Metro

3D-printed guns are illegal in Mass., Healey says

A 3D-printed gun called the Liberator.
Eric Gay/Associated Press
A 3D-printed gun called the Liberator.

Massachusetts Attorney General Maura Healey and other top state law enforcement officials emphasized Thursday that 3D-printing of guns is illegal and poses a serious public safety risk.

The officials issued a public safety notice to remind residents that “the creation, transfer, or possession of a weapon made with a 3D printer can subject an individual to serious criminal or civil liability under Massachusetts law.”

The notice comes after Healey and other state attorneys general won a temporary injunction from a federal judge in Seattle last week blocking the Trump administration from allowing the plans for the 3D-printed weapons to be posted online starting Aug. 1.

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“These 3D-printed weapons will be used to evade Massachusetts’ strong gun laws, and my office and our law enforcement partners will do everything we can to keep deadly homemade weapons off our streets and out of our schools,” Healey said in the statement.

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Healey issued the notice with the state Executive Office of Public Safety and Security, the Massachusetts Chiefs of Police Association, the Massachusetts Major City Chiefs of Police, and the Massachusetts District Attorneys Association.

A variety of laws could be broken by people who 3D-print guns, the notice said.

“Weapons built with 3D printers evade state gun laws and make it even more challenging for law enforcement to do their jobs keeping the public safe,” Dudley Police Chief Steve Wojnar, president of the state Chiefs of Police Association, said in the statement.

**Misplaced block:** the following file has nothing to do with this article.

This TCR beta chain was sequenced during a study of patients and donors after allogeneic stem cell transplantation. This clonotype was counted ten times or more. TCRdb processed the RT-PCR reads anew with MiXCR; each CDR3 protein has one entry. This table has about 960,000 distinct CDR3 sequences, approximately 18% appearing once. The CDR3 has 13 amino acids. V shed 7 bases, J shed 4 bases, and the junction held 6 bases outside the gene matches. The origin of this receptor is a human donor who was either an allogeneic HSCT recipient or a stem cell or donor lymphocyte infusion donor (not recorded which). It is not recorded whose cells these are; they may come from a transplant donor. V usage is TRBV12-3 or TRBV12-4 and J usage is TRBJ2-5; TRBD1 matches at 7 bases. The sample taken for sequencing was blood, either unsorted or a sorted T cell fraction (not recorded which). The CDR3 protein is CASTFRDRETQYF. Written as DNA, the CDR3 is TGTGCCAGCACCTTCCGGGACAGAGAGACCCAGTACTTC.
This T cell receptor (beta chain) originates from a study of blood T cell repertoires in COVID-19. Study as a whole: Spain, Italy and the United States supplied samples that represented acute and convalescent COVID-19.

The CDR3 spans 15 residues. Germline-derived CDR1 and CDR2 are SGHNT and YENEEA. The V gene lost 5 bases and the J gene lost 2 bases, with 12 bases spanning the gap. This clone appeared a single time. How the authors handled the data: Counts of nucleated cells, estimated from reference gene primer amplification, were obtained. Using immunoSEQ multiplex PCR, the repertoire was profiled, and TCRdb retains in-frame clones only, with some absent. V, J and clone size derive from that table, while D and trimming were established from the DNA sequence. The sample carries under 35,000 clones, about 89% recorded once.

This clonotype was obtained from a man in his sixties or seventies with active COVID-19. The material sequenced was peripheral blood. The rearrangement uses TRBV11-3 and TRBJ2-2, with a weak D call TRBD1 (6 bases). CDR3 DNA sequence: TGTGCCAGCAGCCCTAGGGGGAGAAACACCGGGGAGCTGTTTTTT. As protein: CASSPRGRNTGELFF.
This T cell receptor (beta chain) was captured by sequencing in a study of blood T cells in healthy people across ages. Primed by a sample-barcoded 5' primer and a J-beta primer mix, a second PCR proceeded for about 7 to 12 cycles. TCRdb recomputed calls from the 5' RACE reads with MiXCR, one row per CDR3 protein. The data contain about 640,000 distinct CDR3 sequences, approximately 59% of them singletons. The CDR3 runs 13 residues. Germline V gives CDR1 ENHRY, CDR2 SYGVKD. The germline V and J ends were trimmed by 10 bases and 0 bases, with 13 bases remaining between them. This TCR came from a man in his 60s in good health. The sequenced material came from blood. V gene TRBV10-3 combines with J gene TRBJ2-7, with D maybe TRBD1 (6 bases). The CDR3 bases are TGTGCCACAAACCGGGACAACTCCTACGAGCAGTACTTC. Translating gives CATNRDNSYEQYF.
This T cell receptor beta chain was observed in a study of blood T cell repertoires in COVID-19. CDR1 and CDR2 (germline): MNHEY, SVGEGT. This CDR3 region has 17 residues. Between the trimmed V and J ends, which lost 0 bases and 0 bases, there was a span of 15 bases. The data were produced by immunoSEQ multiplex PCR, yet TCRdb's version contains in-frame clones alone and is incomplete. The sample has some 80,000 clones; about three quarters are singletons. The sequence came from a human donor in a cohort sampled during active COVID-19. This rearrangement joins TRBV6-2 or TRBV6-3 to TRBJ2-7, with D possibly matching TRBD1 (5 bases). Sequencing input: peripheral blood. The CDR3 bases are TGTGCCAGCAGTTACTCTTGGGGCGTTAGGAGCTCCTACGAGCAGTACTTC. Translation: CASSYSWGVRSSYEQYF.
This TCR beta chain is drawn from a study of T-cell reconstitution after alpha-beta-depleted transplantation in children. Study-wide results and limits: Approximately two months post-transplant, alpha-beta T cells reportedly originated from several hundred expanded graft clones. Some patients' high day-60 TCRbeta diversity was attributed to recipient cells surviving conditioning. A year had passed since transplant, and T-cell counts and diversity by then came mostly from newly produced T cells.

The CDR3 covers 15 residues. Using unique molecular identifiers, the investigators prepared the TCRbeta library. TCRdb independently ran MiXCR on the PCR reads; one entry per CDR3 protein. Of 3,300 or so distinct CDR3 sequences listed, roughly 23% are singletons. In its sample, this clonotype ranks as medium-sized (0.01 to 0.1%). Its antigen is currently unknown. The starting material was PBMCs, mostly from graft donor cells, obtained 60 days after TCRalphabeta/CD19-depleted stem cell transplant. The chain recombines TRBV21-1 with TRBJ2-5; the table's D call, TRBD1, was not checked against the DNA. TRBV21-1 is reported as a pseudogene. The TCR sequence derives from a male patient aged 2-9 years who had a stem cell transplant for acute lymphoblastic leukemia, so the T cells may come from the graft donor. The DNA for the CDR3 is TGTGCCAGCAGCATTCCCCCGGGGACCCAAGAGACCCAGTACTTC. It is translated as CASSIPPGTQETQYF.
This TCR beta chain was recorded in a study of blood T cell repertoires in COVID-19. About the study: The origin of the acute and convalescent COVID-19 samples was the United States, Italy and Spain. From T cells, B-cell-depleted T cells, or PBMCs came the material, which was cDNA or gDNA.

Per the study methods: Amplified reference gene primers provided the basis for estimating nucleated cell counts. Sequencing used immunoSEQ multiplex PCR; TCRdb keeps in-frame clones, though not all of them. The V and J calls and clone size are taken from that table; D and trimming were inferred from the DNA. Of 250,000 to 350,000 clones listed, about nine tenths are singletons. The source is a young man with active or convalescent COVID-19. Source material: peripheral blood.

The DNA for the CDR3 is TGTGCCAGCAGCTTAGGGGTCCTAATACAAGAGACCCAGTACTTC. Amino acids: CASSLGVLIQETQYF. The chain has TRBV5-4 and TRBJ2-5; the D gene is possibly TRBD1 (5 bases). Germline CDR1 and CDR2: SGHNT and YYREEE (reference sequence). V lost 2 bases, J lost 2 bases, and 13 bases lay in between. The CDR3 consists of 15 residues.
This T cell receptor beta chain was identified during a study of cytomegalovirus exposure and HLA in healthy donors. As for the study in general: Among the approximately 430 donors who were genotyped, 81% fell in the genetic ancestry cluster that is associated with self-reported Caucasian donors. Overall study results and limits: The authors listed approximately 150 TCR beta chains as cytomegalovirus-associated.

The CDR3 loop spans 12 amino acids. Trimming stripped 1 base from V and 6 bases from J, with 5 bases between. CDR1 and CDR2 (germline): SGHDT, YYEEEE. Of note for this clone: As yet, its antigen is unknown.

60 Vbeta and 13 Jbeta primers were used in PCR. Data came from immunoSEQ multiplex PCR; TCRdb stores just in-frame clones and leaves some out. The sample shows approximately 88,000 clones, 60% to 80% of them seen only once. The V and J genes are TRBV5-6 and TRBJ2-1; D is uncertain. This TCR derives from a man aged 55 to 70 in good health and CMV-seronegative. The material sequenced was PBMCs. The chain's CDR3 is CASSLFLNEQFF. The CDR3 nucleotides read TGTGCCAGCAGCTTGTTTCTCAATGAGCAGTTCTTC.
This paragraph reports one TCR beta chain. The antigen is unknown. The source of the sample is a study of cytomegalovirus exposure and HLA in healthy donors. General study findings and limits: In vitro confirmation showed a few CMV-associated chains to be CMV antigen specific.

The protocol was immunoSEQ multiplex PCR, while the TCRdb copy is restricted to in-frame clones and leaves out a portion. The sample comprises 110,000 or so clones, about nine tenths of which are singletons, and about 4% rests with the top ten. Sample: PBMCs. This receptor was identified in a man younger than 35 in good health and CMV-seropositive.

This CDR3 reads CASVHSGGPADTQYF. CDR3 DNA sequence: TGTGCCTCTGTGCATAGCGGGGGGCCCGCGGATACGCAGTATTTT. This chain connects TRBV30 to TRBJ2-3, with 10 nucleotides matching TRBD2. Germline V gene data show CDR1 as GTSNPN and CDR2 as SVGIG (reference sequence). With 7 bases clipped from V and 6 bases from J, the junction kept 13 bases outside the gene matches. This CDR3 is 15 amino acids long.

“These firearms pose a unique and serious threat, and we are joining Attorney General Maura Healey in issuing this notice to make sure Massachusetts residents know we are committed to protecting our communities and keeping these undetectable guns off the streets.”

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The company behind the plans, Austin, Texas-based Defense Distributed, reached a settlement with the federal government in June allowing it to make plans for the guns available.

Critics have warned about “ghost guns” that can avoid detection and pose a deadly hazard. Outrage over the administration’s decision is putting gun control back into the election-year political debate, but with a high-tech twist.

In 3D printing, a machine uses digital blueprints to “print,” or build, a three-dimensional object. It is also known as “additive manufacturing” because the object is built layer by layer.

Material from the Associated Press was used in this report. Katie Camero can be reached at katie.camero@globe.com. Follow her on Twitter @camerokt_